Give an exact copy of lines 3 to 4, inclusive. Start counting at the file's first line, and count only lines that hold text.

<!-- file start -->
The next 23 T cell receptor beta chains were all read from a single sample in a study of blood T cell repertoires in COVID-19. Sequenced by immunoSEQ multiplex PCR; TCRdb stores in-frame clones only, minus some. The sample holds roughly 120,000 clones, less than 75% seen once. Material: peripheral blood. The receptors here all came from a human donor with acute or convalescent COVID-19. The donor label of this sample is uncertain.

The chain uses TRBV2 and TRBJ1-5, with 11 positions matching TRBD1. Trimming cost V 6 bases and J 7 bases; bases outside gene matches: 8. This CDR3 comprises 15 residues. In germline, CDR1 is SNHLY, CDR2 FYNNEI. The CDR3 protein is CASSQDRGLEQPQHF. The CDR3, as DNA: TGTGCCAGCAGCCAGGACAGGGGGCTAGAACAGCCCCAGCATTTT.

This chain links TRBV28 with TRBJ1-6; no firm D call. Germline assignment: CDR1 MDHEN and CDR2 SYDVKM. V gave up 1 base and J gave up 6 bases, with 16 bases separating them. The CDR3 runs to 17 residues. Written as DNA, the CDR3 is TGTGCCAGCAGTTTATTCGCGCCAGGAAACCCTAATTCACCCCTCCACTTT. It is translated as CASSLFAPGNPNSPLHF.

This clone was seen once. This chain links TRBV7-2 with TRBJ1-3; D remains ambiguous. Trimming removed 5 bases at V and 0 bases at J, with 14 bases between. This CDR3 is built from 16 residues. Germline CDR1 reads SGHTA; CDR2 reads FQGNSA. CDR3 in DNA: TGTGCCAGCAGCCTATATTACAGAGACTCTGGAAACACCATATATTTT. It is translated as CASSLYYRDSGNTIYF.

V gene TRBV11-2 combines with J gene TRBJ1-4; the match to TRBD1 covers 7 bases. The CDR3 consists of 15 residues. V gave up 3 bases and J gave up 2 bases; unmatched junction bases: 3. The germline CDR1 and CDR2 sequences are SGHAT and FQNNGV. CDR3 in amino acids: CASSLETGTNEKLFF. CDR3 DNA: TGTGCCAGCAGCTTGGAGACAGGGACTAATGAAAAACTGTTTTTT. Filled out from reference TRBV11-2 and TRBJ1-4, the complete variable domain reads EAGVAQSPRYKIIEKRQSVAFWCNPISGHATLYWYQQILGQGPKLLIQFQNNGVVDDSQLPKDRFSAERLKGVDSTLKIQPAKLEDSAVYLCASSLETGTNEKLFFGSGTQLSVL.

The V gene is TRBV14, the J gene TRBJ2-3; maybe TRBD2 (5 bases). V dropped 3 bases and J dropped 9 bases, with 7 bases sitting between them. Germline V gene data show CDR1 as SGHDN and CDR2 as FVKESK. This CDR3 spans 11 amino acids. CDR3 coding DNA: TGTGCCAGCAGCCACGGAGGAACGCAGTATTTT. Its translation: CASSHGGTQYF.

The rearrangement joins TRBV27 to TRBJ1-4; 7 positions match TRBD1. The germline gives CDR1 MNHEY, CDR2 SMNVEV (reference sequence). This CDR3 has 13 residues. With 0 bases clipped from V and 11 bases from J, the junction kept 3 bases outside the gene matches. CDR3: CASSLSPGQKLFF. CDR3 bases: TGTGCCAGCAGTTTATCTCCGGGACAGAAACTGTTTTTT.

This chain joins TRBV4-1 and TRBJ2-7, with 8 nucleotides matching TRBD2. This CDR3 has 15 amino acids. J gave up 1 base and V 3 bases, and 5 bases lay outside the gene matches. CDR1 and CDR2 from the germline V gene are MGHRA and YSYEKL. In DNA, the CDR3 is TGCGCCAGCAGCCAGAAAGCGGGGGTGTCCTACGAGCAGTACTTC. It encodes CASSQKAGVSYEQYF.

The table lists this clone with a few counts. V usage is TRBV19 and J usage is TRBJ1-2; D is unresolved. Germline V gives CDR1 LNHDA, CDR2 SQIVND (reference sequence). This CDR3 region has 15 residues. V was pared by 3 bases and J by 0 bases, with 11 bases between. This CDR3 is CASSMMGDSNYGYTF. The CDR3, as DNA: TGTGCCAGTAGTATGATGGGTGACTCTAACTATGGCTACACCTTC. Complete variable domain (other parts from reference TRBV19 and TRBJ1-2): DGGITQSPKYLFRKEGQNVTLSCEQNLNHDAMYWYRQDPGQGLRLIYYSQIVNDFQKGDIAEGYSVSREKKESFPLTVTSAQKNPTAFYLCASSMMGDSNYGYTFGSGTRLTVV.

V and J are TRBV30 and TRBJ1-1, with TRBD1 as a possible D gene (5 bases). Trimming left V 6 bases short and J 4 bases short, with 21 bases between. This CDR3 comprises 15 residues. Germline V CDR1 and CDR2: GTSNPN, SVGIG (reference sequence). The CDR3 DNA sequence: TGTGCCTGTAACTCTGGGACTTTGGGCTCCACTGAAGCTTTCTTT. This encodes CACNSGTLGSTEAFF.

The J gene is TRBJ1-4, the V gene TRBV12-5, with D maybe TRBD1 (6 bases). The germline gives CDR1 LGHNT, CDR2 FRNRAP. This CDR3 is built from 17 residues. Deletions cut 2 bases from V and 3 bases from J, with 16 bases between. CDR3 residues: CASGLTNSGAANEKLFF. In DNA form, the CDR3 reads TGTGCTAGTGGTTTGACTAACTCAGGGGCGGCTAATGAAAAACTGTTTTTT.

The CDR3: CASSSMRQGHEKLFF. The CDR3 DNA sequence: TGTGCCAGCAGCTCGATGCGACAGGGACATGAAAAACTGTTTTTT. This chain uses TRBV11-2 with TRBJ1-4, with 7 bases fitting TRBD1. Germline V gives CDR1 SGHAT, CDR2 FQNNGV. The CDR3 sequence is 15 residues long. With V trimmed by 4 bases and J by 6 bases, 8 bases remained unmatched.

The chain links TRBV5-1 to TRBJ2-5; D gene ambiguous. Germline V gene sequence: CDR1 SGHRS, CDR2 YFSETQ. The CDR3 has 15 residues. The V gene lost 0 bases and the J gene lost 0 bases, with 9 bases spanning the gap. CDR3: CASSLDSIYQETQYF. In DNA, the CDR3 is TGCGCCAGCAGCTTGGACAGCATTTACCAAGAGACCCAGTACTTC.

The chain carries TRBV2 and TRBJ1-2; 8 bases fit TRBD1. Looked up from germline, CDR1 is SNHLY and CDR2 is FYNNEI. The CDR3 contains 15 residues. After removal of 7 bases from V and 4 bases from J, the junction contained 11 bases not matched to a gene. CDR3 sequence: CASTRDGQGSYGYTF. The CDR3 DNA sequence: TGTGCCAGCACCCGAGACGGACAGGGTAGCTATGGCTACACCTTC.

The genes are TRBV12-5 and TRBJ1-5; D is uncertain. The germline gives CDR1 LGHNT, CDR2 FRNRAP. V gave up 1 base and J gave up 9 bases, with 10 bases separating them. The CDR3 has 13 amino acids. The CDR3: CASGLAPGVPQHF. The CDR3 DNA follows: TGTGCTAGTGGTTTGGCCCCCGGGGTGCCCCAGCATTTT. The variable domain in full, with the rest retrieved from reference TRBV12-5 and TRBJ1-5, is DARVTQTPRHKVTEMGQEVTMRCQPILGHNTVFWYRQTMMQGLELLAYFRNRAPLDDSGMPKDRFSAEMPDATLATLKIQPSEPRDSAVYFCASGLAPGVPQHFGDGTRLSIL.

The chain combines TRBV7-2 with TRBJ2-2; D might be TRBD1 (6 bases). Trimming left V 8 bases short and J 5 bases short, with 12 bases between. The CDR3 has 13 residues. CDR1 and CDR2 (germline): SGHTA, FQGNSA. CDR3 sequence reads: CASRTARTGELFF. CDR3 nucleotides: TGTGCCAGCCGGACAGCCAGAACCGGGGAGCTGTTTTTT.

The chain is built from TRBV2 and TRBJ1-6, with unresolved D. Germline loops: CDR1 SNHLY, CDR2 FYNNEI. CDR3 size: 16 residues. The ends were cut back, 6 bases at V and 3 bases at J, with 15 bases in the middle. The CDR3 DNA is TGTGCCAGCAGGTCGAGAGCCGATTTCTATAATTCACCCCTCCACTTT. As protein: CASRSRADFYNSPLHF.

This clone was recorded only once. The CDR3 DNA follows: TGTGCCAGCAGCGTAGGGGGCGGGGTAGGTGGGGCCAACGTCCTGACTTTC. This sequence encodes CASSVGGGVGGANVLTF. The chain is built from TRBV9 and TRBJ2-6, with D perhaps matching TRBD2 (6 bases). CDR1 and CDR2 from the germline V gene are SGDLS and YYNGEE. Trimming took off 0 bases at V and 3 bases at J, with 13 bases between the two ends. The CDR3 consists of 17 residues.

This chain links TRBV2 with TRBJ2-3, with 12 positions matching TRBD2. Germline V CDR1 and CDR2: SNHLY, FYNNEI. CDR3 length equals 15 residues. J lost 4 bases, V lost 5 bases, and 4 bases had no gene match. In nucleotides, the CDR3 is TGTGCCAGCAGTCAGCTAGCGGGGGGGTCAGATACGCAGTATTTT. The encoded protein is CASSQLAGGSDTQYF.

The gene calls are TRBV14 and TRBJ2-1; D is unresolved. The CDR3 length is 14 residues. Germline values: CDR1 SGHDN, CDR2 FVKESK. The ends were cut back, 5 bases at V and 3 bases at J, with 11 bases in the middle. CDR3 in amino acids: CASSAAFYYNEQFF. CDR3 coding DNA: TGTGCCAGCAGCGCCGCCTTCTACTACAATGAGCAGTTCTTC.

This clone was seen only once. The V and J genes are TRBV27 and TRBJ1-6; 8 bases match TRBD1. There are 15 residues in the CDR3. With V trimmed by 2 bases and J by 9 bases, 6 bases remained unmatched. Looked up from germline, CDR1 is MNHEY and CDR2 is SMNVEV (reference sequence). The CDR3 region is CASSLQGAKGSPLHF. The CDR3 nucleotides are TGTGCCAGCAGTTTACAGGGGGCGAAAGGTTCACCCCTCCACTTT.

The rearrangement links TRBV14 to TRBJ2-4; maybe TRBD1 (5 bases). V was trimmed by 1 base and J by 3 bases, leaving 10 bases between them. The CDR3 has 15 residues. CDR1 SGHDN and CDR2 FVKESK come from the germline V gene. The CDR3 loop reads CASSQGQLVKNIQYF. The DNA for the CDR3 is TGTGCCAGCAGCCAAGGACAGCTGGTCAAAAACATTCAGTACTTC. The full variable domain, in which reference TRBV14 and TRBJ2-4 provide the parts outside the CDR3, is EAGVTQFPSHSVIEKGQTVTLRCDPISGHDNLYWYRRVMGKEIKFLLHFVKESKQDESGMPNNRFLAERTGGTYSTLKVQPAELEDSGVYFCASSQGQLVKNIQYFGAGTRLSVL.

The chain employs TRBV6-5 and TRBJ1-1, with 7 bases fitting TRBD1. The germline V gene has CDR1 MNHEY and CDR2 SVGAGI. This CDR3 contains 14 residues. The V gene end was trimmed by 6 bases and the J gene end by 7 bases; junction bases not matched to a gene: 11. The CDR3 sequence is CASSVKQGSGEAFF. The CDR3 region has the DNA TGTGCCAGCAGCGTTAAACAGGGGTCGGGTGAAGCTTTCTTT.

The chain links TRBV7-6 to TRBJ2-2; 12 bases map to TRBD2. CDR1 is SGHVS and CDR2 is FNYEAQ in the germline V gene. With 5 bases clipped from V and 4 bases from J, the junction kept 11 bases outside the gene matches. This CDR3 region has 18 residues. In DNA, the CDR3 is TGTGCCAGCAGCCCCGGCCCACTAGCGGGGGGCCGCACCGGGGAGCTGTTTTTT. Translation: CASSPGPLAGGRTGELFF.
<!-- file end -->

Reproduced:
This chain links TRBV28 with TRBJ1-6; no firm D call. Germline assignment: CDR1 MDHEN and CDR2 SYDVKM. V gave up 1 base and J gave up 6 bases, with 16 bases separating them. The CDR3 runs to 17 residues. Written as DNA, the CDR3 is TGTGCCAGCAGTTTATTCGCGCCAGGAAACCCTAATTCACCCCTCCACTTT. It is translated as CASSLFAPGNPNSPLHF.

This clone was seen once. This chain links TRBV7-2 with TRBJ1-3; D remains ambiguous. Trimming removed 5 bases at V and 0 bases at J, with 14 bases between. This CDR3 is built from 16 residues. Germline CDR1 reads SGHTA; CDR2 reads FQGNSA. CDR3 in DNA: TGTGCCAGCAGCCTATATTACAGAGACTCTGGAAACACCATATATTTT. It is translated as CASSLYYRDSGNTIYF.